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Campaign for Fiscal Equity
 

Mon, Mar 27, 2006

Opponents Marshal False Claims to Sanction State’s Ongoing Defiance of the Constitution

CFE Court Order is Enforceable through Major Penalties, if Necessary

While CFE continues to press the governor and the legislature to abide by last week’s appellate court ruling to comply with the Court of Appeals’ mandate by April 1, some columnists, pundits, and elected officials have been advising lawmakers that the courts are powerless to enforce their orders. This position is erroneous.

“They might as well be calling on the governor and the legislature to scrap our entire constitution and the futures of hundreds of thousands of schoolchildren,” said CFE Executive Director Geri D. Palast.

The claim that courts are powerless to enforce their own rulings contradicts reams of legal precedents. When this position was presented to the three judicial referees in the compliance proceedings last year, the referees -- two former appeals court judges and a distinguished law school dean -- unanimously stated that “The Court also clearly has the authority to enforce its orders through its contempt powers, and to impose sanctions for any such contempt, including fines.” There is not a single case to support the radical proposition that the doctrine of separation of powers allows the legislative and executive branches to simply ignore a definitive court mandate.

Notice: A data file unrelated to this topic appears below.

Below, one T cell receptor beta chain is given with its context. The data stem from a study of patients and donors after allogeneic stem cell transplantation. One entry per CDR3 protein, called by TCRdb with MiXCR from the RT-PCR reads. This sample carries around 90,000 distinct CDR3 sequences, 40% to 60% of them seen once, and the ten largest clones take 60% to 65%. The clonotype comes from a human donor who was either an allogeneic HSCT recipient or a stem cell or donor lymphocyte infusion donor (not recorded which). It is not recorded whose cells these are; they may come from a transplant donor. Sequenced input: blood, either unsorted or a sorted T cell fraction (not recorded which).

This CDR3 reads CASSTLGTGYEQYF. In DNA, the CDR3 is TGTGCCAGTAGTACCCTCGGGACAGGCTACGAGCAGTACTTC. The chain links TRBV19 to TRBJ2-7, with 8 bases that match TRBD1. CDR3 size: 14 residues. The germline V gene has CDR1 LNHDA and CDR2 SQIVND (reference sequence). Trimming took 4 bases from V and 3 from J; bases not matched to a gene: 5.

“It is the unmistakable duty of the courts to act to uphold the constitution and safeguard our citizens’ rights. This is exactly why the Appellate Division ordered major education funding increases by April 1. Courts in other states have enforced their orders through substantial daily fines, a school shutdown, or even imprisonment of public officials,” said Palast. “We certainly hope and expect that compliance will be achieved shortly in New York without the need to even consider such sanctions. If there is no alternative, the New York courts certainly have the authority and the tools necessary to enforce their orders.”


Parents from across the state march on the Capitol in Albany to show support for CFE.
CFE Litigation CFE v. State of New York
In 2006, after 13 years in the Courts, the New York State Court of Appeals affirmed the right of every public school student in New York to the opportunity for a sound basic education and the state’s responsibility to adequately fund this right, but deferred to the Governor and the Legislature to determine the appropriate amount. more >